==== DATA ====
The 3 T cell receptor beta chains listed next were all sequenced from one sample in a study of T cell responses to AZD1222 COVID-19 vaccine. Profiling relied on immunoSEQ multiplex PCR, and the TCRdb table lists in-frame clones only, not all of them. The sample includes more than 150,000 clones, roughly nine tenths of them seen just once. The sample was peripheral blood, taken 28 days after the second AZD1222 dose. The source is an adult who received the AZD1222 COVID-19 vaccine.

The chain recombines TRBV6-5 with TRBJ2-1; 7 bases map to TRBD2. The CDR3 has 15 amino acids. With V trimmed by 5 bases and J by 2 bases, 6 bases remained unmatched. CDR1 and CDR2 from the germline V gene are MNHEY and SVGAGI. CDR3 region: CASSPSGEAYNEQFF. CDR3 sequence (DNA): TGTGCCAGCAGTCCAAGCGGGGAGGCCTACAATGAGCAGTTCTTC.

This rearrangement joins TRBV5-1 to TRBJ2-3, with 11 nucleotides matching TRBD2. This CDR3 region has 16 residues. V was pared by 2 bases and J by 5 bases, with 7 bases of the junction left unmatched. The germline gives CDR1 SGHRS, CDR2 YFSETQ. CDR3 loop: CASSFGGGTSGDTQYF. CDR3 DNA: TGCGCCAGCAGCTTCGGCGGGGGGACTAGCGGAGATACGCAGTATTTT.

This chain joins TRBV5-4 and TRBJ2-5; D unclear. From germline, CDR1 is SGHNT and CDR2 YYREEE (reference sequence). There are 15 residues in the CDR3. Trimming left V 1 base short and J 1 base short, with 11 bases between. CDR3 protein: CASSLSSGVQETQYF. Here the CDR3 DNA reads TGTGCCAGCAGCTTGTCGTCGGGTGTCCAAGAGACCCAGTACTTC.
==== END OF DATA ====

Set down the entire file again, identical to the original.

The 3 T cell receptor beta chains listed next were all sequenced from one sample in a study of T cell responses to AZD1222 COVID-19 vaccine. Profiling relied on immunoSEQ multiplex PCR, and the TCRdb table lists in-frame clones only, not all of them. The sample includes more than 150,000 clones, roughly nine tenths of them seen just once. The sample was peripheral blood, taken 28 days after the second AZD1222 dose. The source is an adult who received the AZD1222 COVID-19 vaccine.

The chain recombines TRBV6-5 with TRBJ2-1; 7 bases map to TRBD2. The CDR3 has 15 amino acids. With V trimmed by 5 bases and J by 2 bases, 6 bases remained unmatched. CDR1 and CDR2 from the germline V gene are MNHEY and SVGAGI. CDR3 region: CASSPSGEAYNEQFF. CDR3 sequence (DNA): TGTGCCAGCAGTCCAAGCGGGGAGGCCTACAATGAGCAGTTCTTC.

This rearrangement joins TRBV5-1 to TRBJ2-3, with 11 nucleotides matching TRBD2. This CDR3 region has 16 residues. V was pared by 2 bases and J by 5 bases, with 7 bases of the junction left unmatched. The germline gives CDR1 SGHRS, CDR2 YFSETQ. CDR3 loop: CASSFGGGTSGDTQYF. CDR3 DNA: TGCGCCAGCAGCTTCGGCGGGGGGACTAGCGGAGATACGCAGTATTTT.

This chain joins TRBV5-4 and TRBJ2-5; D unclear. From germline, CDR1 is SGHNT and CDR2 YYREEE (reference sequence). There are 15 residues in the CDR3. Trimming left V 1 base short and J 1 base short, with 11 bases between. CDR3 protein: CASSLSSGVQETQYF. Here the CDR3 DNA reads TGTGCCAGCAGCTTGTCGTCGGGTGTCCAAGAGACCCAGTACTTC.